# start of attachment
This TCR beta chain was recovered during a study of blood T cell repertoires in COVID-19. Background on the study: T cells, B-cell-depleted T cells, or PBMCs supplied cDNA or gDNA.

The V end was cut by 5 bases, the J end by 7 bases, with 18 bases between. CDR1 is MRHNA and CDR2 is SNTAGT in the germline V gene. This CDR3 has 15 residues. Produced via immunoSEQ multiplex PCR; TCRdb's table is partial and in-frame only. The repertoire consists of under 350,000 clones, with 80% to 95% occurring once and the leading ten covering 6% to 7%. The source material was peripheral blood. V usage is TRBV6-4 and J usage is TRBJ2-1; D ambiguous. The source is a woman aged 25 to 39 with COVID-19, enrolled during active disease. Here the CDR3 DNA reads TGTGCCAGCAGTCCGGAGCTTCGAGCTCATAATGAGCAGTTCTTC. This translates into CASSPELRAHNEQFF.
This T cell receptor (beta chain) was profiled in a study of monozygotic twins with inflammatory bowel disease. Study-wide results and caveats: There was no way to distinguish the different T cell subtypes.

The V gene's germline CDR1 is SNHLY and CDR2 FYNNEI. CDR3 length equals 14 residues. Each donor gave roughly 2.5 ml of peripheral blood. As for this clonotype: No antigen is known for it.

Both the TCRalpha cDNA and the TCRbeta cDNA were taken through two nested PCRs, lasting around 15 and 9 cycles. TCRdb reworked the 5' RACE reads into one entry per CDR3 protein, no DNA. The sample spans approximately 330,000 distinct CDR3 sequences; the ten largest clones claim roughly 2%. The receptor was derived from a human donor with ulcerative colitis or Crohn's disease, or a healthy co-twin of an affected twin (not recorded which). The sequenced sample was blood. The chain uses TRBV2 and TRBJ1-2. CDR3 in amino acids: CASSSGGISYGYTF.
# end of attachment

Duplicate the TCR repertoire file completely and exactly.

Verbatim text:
This TCR beta chain was recovered during a study of blood T cell repertoires in COVID-19. Background on the study: T cells, B-cell-depleted T cells, or PBMCs supplied cDNA or gDNA.

The V end was cut by 5 bases, the J end by 7 bases, with 18 bases between. CDR1 is MRHNA and CDR2 is SNTAGT in the germline V gene. This CDR3 has 15 residues. Produced via immunoSEQ multiplex PCR; TCRdb's table is partial and in-frame only. The repertoire consists of under 350,000 clones, with 80% to 95% occurring once and the leading ten covering 6% to 7%. The source material was peripheral blood. V usage is TRBV6-4 and J usage is TRBJ2-1; D ambiguous. The source is a woman aged 25 to 39 with COVID-19, enrolled during active disease. Here the CDR3 DNA reads TGTGCCAGCAGTCCGGAGCTTCGAGCTCATAATGAGCAGTTCTTC. This translates into CASSPELRAHNEQFF.
This T cell receptor (beta chain) was profiled in a study of monozygotic twins with inflammatory bowel disease. Study-wide results and caveats: There was no way to distinguish the different T cell subtypes.

The V gene's germline CDR1 is SNHLY and CDR2 FYNNEI. CDR3 length equals 14 residues. Each donor gave roughly 2.5 ml of peripheral blood. As for this clonotype: No antigen is known for it.

Both the TCRalpha cDNA and the TCRbeta cDNA were taken through two nested PCRs, lasting around 15 and 9 cycles. TCRdb reworked the 5' RACE reads into one entry per CDR3 protein, no DNA. The sample spans approximately 330,000 distinct CDR3 sequences; the ten largest clones claim roughly 2%. The receptor was derived from a human donor with ulcerative colitis or Crohn's disease, or a healthy co-twin of an affected twin (not recorded which). The sequenced sample was blood. The chain uses TRBV2 and TRBJ1-2. CDR3 in amino acids: CASSSGGISYGYTF.